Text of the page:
Rohnert Park on Tuesday became the second Sonoma County city to opt out of the first year of Sonoma Clean Power, while Santa Rosa’s leaders continued to push back against the June 30 deadline set for the decision.
They have watched their city’s budget deficit slowly shrink for four years, but on Tuesday the Rohnert Park City Council bent under the accumulating — and rising — weight of retirement and medical benefits and unanimously agreed to declare a fiscal emergency.
With construction crews finishing track replacement work through Santa Rosa this month, officials at Sonoma-Marin Area Rail Transit are starting to plan for the final stages of the $360 million project that will link Santa Rosa to San Rafael.
The company behind the only residential housing developments in Rohnert Park in the past 12 years is back with a project that would punctuate a sore chapter for the city.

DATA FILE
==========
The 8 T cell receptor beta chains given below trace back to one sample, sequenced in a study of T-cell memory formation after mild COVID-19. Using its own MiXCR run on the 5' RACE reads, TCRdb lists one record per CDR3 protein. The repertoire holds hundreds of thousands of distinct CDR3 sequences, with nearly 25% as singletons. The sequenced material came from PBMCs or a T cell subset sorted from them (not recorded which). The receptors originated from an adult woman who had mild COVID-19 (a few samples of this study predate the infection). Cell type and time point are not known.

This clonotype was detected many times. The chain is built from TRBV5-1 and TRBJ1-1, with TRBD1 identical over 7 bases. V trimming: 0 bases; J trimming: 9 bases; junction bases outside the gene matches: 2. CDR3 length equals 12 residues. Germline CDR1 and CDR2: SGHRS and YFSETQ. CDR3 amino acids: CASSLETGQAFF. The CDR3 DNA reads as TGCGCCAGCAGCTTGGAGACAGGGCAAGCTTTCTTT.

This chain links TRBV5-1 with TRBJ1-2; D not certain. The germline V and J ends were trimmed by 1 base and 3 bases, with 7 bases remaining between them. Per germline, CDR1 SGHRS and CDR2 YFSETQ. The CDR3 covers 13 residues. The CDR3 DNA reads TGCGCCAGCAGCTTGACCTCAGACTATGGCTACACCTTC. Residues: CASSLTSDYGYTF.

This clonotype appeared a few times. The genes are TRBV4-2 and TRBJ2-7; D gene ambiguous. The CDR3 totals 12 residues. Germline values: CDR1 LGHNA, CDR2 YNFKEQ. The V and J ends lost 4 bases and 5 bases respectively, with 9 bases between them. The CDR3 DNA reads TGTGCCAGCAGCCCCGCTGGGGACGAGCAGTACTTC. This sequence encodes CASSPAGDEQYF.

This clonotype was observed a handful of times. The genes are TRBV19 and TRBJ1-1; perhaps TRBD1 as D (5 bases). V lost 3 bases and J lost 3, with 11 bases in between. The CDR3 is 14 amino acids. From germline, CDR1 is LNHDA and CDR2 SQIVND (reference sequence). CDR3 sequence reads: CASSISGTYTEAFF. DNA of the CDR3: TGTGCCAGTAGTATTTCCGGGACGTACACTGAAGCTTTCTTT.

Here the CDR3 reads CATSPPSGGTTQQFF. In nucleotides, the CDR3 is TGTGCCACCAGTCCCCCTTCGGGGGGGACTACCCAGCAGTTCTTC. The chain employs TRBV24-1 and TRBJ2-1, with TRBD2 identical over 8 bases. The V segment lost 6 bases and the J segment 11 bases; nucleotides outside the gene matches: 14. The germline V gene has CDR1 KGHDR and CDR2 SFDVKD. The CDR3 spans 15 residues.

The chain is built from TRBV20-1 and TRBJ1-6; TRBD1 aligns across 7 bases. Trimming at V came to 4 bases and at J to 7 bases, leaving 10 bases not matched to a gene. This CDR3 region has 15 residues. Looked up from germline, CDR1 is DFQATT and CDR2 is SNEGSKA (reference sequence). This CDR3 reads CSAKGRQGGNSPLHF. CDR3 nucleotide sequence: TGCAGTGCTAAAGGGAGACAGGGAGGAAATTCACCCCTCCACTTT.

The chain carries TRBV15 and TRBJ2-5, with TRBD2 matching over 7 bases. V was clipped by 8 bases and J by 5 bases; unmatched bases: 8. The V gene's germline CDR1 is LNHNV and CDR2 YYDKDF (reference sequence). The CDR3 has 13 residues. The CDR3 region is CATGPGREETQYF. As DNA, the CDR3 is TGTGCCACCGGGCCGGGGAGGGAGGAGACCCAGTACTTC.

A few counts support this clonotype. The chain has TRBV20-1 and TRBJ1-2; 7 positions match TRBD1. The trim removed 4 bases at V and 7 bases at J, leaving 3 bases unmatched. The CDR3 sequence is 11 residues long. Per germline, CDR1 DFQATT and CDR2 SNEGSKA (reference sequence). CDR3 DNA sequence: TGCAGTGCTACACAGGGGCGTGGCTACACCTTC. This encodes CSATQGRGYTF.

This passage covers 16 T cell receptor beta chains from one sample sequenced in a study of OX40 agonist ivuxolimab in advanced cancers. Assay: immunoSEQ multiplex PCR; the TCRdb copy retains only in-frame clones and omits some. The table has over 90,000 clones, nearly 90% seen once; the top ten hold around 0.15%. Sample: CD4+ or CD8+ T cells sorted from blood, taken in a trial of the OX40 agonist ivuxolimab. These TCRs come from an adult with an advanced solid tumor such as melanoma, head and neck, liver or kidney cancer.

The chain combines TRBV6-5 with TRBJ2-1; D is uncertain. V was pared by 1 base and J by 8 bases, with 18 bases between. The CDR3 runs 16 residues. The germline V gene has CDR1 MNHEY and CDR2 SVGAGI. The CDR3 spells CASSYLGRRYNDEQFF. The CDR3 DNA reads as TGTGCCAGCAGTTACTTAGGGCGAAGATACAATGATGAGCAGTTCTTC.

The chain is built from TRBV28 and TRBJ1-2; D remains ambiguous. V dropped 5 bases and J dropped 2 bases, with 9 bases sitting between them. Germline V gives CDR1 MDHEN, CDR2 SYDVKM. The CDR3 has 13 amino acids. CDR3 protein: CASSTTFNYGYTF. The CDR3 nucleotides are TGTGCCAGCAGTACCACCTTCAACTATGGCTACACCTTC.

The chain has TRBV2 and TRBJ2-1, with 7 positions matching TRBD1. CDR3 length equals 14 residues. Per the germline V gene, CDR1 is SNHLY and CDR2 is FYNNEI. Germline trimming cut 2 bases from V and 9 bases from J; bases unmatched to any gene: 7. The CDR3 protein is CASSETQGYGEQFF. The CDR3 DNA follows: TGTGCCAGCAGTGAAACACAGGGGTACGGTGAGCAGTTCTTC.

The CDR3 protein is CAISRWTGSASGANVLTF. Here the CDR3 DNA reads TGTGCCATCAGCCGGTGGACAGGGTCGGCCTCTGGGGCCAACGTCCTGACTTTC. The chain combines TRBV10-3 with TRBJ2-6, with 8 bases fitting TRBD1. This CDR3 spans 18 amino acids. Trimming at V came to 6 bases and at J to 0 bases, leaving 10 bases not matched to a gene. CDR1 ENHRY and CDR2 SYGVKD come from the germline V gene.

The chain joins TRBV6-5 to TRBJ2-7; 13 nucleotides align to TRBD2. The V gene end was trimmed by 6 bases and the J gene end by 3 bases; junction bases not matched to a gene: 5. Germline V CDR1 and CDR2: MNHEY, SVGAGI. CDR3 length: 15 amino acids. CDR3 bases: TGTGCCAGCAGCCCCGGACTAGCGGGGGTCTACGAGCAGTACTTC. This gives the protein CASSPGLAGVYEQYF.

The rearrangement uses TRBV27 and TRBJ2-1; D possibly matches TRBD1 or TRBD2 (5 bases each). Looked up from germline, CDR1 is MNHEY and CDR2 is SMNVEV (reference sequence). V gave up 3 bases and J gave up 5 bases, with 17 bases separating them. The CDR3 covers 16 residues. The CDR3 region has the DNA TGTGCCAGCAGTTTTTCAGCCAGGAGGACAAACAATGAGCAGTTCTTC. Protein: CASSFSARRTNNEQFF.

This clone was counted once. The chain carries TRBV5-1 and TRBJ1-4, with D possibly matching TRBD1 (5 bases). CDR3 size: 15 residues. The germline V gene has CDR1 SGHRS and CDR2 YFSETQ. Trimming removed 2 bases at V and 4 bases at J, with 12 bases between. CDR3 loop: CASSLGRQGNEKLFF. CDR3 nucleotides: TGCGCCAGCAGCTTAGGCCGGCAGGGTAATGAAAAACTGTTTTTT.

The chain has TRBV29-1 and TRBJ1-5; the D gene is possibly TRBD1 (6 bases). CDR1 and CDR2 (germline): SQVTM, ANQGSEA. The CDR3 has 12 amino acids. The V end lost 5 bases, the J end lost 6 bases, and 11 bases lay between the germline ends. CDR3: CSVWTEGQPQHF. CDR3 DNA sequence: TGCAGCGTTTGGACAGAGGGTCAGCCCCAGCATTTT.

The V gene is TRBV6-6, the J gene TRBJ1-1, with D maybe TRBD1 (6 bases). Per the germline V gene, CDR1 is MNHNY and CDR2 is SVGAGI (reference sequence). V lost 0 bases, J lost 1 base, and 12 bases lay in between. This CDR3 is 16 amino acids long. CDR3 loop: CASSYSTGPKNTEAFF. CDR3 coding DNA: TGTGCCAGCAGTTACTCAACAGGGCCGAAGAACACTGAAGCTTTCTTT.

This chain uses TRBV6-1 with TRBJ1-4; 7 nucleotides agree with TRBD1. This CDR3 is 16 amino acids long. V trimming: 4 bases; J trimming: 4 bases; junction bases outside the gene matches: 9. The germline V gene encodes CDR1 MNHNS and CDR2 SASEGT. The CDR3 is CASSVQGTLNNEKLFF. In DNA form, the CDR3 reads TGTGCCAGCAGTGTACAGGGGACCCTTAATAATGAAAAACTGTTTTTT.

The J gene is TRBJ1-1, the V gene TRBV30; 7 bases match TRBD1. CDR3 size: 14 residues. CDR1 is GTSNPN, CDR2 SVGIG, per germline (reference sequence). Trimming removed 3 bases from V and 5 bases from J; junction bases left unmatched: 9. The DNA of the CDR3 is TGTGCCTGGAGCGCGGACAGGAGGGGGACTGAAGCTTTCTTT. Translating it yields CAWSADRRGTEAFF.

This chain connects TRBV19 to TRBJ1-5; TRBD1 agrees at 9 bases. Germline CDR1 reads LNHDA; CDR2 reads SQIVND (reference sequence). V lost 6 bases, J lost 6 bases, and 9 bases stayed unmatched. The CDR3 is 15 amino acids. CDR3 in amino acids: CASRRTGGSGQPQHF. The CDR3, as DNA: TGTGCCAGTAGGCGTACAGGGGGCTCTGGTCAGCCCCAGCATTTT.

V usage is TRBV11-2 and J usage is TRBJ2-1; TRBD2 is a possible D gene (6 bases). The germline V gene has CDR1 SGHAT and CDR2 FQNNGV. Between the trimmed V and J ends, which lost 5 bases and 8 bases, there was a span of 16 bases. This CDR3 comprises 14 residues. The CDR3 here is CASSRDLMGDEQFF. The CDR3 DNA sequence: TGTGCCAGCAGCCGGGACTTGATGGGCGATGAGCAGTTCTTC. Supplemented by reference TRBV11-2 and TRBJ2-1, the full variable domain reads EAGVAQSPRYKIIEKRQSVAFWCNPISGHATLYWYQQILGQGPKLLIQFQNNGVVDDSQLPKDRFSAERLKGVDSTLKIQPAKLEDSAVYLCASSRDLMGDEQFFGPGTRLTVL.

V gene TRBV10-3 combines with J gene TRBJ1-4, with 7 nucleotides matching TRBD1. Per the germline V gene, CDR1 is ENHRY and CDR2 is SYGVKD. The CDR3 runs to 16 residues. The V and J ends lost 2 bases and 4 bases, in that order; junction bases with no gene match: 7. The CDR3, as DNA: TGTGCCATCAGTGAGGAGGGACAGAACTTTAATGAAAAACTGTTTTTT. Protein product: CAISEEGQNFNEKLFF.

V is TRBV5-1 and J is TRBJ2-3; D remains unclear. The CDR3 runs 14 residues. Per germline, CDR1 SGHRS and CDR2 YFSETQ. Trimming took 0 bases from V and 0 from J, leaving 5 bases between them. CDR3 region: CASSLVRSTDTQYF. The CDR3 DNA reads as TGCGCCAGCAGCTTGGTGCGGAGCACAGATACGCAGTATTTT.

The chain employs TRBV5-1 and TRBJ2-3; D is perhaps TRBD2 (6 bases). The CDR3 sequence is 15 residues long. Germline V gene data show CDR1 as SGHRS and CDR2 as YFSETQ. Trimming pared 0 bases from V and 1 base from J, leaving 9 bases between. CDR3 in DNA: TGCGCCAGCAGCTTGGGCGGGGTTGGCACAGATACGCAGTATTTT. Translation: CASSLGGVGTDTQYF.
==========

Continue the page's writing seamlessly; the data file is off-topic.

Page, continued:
Wal-Mart is resuming efforts to expand its Rohnert Park store into a superstore, reviving a controversial plan that was halted in court after one of the more divisive arguments in recent city history. The city Planning Commission will hold a public hearing Thursday to review the project and new studies evaluating its effect on the community.
The Rohnert Park City Council authorized a change to the city’s employment rules Tuesday, making it much easier for the city manager to fire future department heads. The decision means that all future executive level staff will be at-will employees. Currently, they work under for-cause agreements that require a lengthy process before someone can be dismissed.
The Rohnert Park City Council unanimously approved its city manager’s request to look into hiring an assistant city manager, but not without pressing home the message that they wanted economic development to go to the top of the to-do list.
Rohnert Park, after more than a year of negotiations, has signed off on a new lease with the Petaluma company that operates the city’s golf courses. The lease lowers the annual rent that CourseCo pays the city from $175,000 in 2011 to $81,000 a year. After maintenance costs that Course-Co is to cover, the city will get $50,000 a year. The lease also builds in a revenue-sharing formula.